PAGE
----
NABOKV-L post 0001143, Fri, 31 May 1996 21:12:40 -0700

Ada query (fwd)
EDITOR's NOTE. Sergei Ilyin, Russian translator of ADA, submits further
questions. Page numbers refer to the Penguin paper edition. Although I
supply my own suggested answers below, others would not be amiss.

My next and maybe last queries (I have some more but they are
not so urgent) are the following:

1. Who is Giorgio Vanvitelli twice mentioned in I.24.118? I
have found only certain Gaspar van Wittel (1653-1736), painter,
known in Italy as Vanvitelli, but I don't see any connection with
him (Giorgio Vanvitelli's arias.).

2. Dies somebody have any ideas about .Lopadusa, Sardi and Dairs.
(.They could have eloped to Lopadusa as Mr and Mrs Sardi or Diars.
- III.5.374)? The connection between Sardi and Diars is clear for
me, but what is Lopadusa and who is Sardi (or Dairs)?

3. What is .Dixon Pink Anadel. (III.4.368), especially
.Anadel.? As for Dixon, I think Joseph Dixon (1799 - 1869), a
printer, lithographer and inventor, which devised ways to use
graphite in pencils, is good candidate.

Thanks to all.

1) I reproduce an annotation that I wrote for _The Vladimir Nabokov
Research Newsletter_ in 1979 ( #3).
" In chapter 24 Van and Ada compare notes on their childhood
travels in an attempt to determine whether their paths might have crossed
at some earlier point in the history of the Novel. The chapter opens with
a 13 line sentence beginning 'Van regretted that because Lettro calamity
(Van Vitelli's old joke!) was banned all over the world, its very name
having become a 'ditry' word among upper-upper-class families....' The
sentence continues on (and on) with a superabundance of subordinate
clauses and parenthetical inserts before finally coming to rest on
Van's lament for the demise of recording instruments. Had such existed,
the children 'might have recorded (so as to replay, 8 decades later)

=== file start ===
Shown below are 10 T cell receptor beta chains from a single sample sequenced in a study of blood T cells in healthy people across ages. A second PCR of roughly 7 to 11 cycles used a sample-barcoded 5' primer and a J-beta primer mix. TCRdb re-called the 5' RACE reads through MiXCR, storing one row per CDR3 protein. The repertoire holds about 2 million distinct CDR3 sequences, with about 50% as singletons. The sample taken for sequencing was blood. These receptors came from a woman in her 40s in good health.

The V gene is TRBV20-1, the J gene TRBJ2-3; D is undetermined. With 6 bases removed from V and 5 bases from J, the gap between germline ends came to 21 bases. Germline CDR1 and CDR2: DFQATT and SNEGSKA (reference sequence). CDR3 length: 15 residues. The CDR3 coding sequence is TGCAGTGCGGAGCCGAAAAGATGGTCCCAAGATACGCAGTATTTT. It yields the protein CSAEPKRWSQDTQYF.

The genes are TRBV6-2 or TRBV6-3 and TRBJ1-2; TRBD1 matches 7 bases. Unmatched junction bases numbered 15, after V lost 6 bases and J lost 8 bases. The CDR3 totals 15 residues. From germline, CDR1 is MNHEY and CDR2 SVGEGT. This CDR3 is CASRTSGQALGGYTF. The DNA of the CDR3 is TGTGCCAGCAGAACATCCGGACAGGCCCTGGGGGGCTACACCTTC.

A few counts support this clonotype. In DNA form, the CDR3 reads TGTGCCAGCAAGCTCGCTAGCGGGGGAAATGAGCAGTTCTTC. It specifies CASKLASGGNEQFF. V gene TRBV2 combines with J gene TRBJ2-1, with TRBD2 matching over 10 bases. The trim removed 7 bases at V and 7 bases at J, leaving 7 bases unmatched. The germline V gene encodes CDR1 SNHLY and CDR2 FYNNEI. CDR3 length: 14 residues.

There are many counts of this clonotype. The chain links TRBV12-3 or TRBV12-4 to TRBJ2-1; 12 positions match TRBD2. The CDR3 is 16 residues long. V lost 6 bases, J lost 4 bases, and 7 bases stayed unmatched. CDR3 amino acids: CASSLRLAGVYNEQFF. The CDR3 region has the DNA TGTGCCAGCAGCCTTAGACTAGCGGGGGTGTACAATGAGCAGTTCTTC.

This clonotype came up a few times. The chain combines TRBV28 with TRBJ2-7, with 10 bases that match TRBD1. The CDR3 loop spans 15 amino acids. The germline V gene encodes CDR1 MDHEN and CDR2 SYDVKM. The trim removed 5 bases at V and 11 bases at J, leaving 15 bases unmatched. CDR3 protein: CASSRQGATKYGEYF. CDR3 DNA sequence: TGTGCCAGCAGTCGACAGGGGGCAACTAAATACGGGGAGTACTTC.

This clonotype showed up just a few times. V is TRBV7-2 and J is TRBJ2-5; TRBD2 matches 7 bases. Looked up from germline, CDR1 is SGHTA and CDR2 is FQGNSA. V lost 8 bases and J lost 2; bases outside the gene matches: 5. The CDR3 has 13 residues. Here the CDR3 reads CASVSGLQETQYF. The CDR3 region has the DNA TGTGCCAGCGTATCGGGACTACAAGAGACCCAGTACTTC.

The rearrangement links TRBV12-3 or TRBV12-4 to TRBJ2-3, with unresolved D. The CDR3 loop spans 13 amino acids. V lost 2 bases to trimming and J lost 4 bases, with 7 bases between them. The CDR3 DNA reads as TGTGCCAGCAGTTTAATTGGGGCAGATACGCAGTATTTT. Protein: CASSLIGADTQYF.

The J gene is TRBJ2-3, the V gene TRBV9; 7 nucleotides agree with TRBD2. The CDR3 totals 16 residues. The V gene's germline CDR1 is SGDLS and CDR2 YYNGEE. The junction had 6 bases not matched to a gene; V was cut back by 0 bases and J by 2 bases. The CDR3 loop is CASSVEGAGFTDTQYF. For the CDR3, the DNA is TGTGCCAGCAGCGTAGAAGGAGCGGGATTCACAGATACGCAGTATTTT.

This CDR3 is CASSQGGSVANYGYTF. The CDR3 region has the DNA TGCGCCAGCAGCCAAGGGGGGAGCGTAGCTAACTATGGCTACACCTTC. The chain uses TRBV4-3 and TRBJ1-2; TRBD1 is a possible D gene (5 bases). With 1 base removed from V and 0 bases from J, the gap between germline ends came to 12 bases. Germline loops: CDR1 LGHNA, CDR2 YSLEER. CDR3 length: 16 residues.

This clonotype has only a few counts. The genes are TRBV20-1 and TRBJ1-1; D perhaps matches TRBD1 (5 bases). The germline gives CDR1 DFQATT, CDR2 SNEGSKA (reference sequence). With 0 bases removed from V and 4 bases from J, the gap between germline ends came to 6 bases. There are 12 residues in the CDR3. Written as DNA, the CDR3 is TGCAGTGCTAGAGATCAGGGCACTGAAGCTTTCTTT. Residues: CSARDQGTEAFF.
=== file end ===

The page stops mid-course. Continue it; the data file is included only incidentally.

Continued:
Giorgio Vanvitelli's arias as well as Van Veen's conversations with his
sweetheart" (p. 147).
Who is Vanvitelli? The initial allusion is partly to Van Veen but
this is not a satisfactory explanation for the second reference. Unmusical
Van is certainly not Giogio Vanvitelli, the aria singer. I would suggest
that this gentlemen is Daisy's questionable suitor Mr. Giovanelli, in
Henry James' _Daisy Miller_, who gains entree into American society in
Rome through his charming performance of Italian songs at parties. Note
also that James' story, like the episode in _Ada_, deals with the theme
of the foreign travels of the very rich. A close reading of the chapter
opening (and particularly the first paragraph at the top of p. 149)
suggests that Nabokov is parodying the involuted 'pale porpoise' prose of
Henry James. It seems not unlikely that the 'dirty word,' Lettrocalamity
(cf. the novel's L disaster), that Nabokov annotates in the British
Penguin edition as 'a play on the Ital. _eletrocalamita-, electromagnet'
(p. 468), is also a punning reference to Nabokov's view of James'
style: a calamity of leters. A second parody of James' style occurs on p.
485 of the McGraw-Hill edition, and a Jamesian olio _What Daisy Knew_
(_Daisy Miller_ + _What Maisie Knew_) is mentioned on p. 512. Nabokov's
attitude toward James is eloquently expressed in _The Nabokov-Wilson

2. Sardi & Dairs are anagrams of "ARDIS." Lopadusa might continue the
Italian geographical motif by evoking the island name "Lampedusa" which
is also the name of the author the 1959 bestseller _The Leopard_. Or
perhaps "POLUADA" (semi-Ada).

3. Dixon Pink Anadel. Dixon is the brand name of a pencil maker (perhaps
named after the Dixon you suggest. Pink Anadel is presumably the color shade.
Why "anadel, I don't know. Cf. the colored pencil motif is _Speak, Memory_.